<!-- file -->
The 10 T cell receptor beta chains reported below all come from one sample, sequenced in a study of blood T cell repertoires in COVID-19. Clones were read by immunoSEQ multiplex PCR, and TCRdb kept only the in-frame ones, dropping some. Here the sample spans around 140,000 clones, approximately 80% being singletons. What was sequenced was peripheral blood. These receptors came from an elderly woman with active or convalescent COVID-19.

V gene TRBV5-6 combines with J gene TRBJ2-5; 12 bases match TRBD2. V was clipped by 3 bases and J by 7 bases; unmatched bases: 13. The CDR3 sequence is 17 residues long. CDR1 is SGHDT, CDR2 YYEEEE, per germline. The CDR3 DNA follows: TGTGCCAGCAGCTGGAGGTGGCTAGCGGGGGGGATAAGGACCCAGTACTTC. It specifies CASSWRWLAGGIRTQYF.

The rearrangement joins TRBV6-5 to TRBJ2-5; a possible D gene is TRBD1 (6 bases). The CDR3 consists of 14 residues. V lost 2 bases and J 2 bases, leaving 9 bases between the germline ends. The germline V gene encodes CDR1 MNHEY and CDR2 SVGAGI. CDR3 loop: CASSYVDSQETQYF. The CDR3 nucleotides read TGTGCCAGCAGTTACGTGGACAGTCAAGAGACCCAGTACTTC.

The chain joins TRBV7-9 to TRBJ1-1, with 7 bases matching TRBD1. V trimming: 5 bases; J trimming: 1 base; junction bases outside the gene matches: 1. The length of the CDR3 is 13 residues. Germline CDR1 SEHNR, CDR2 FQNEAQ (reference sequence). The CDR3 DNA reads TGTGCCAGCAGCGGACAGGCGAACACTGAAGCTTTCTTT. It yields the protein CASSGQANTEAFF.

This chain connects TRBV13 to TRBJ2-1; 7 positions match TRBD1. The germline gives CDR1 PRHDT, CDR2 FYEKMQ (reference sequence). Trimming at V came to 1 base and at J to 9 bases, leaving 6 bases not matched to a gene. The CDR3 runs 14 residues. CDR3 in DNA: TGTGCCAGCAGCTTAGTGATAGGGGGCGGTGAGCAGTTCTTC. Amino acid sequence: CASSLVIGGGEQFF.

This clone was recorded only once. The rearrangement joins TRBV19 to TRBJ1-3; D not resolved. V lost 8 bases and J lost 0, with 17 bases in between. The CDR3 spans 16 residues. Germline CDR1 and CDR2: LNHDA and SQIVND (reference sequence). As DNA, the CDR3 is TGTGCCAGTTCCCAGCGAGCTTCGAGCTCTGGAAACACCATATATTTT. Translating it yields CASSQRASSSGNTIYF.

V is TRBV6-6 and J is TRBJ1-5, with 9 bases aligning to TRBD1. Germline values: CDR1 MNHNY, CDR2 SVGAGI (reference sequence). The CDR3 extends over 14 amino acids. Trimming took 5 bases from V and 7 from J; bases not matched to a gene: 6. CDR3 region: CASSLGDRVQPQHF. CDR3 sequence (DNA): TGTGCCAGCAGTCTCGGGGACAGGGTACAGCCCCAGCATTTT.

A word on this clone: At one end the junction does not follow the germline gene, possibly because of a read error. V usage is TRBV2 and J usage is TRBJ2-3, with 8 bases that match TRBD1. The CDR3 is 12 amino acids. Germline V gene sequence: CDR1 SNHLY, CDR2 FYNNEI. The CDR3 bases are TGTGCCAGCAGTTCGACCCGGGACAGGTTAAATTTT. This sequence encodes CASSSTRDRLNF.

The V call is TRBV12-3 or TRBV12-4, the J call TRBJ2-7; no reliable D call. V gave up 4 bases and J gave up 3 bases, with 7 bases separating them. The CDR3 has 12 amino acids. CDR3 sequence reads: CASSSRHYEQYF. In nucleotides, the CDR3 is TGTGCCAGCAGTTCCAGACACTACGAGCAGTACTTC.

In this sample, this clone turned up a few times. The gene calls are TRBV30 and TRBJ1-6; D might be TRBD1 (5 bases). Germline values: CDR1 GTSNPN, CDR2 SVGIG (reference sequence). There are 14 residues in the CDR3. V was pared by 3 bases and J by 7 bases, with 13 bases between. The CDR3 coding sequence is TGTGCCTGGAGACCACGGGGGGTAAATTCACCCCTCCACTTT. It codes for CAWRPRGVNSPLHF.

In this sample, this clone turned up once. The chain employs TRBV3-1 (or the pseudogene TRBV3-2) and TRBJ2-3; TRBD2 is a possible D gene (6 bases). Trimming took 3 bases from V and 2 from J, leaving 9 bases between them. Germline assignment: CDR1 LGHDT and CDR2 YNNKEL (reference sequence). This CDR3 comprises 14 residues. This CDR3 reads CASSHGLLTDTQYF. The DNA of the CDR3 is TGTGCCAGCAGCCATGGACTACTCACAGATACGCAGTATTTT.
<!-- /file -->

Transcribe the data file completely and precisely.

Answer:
The 10 T cell receptor beta chains reported below all come from one sample, sequenced in a study of blood T cell repertoires in COVID-19. Clones were read by immunoSEQ multiplex PCR, and TCRdb kept only the in-frame ones, dropping some. Here the sample spans around 140,000 clones, approximately 80% being singletons. What was sequenced was peripheral blood. These receptors came from an elderly woman with active or convalescent COVID-19.

V gene TRBV5-6 combines with J gene TRBJ2-5; 12 bases match TRBD2. V was clipped by 3 bases and J by 7 bases; unmatched bases: 13. The CDR3 sequence is 17 residues long. CDR1 is SGHDT, CDR2 YYEEEE, per germline. The CDR3 DNA follows: TGTGCCAGCAGCTGGAGGTGGCTAGCGGGGGGGATAAGGACCCAGTACTTC. It specifies CASSWRWLAGGIRTQYF.

The rearrangement joins TRBV6-5 to TRBJ2-5; a possible D gene is TRBD1 (6 bases). The CDR3 consists of 14 residues. V lost 2 bases and J 2 bases, leaving 9 bases between the germline ends. The germline V gene encodes CDR1 MNHEY and CDR2 SVGAGI. CDR3 loop: CASSYVDSQETQYF. The CDR3 nucleotides read TGTGCCAGCAGTTACGTGGACAGTCAAGAGACCCAGTACTTC.

The chain joins TRBV7-9 to TRBJ1-1, with 7 bases matching TRBD1. V trimming: 5 bases; J trimming: 1 base; junction bases outside the gene matches: 1. The length of the CDR3 is 13 residues. Germline CDR1 SEHNR, CDR2 FQNEAQ (reference sequence). The CDR3 DNA reads TGTGCCAGCAGCGGACAGGCGAACACTGAAGCTTTCTTT. It yields the protein CASSGQANTEAFF.

This chain connects TRBV13 to TRBJ2-1; 7 positions match TRBD1. The germline gives CDR1 PRHDT, CDR2 FYEKMQ (reference sequence). Trimming at V came to 1 base and at J to 9 bases, leaving 6 bases not matched to a gene. The CDR3 runs 14 residues. CDR3 in DNA: TGTGCCAGCAGCTTAGTGATAGGGGGCGGTGAGCAGTTCTTC. Amino acid sequence: CASSLVIGGGEQFF.

This clone was recorded only once. The rearrangement joins TRBV19 to TRBJ1-3; D not resolved. V lost 8 bases and J lost 0, with 17 bases in between. The CDR3 spans 16 residues. Germline CDR1 and CDR2: LNHDA and SQIVND (reference sequence). As DNA, the CDR3 is TGTGCCAGTTCCCAGCGAGCTTCGAGCTCTGGAAACACCATATATTTT. Translating it yields CASSQRASSSGNTIYF.

V is TRBV6-6 and J is TRBJ1-5, with 9 bases aligning to TRBD1. Germline values: CDR1 MNHNY, CDR2 SVGAGI (reference sequence). The CDR3 extends over 14 amino acids. Trimming took 5 bases from V and 7 from J; bases not matched to a gene: 6. CDR3 region: CASSLGDRVQPQHF. CDR3 sequence (DNA): TGTGCCAGCAGTCTCGGGGACAGGGTACAGCCCCAGCATTTT.

A word on this clone: At one end the junction does not follow the germline gene, possibly because of a read error. V usage is TRBV2 and J usage is TRBJ2-3, with 8 bases that match TRBD1. The CDR3 is 12 amino acids. Germline V gene sequence: CDR1 SNHLY, CDR2 FYNNEI. The CDR3 bases are TGTGCCAGCAGTTCGACCCGGGACAGGTTAAATTTT. This sequence encodes CASSSTRDRLNF.

The V call is TRBV12-3 or TRBV12-4, the J call TRBJ2-7; no reliable D call. V gave up 4 bases and J gave up 3 bases, with 7 bases separating them. The CDR3 has 12 amino acids. CDR3 sequence reads: CASSSRHYEQYF. In nucleotides, the CDR3 is TGTGCCAGCAGTTCCAGACACTACGAGCAGTACTTC.

In this sample, this clone turned up a few times. The gene calls are TRBV30 and TRBJ1-6; D might be TRBD1 (5 bases). Germline values: CDR1 GTSNPN, CDR2 SVGIG (reference sequence). There are 14 residues in the CDR3. V was pared by 3 bases and J by 7 bases, with 13 bases between. The CDR3 coding sequence is TGTGCCTGGAGACCACGGGGGGTAAATTCACCCCTCCACTTT. It codes for CAWRPRGVNSPLHF.

In this sample, this clone turned up once. The chain employs TRBV3-1 (or the pseudogene TRBV3-2) and TRBJ2-3; TRBD2 is a possible D gene (6 bases). Trimming took 3 bases from V and 2 from J, leaving 9 bases between them. Germline assignment: CDR1 LGHDT and CDR2 YNNKEL (reference sequence). This CDR3 comprises 14 residues. This CDR3 reads CASSHGLLTDTQYF. The DNA of the CDR3 is TGTGCCAGCAGCCATGGACTACTCACAGATACGCAGTATTTT.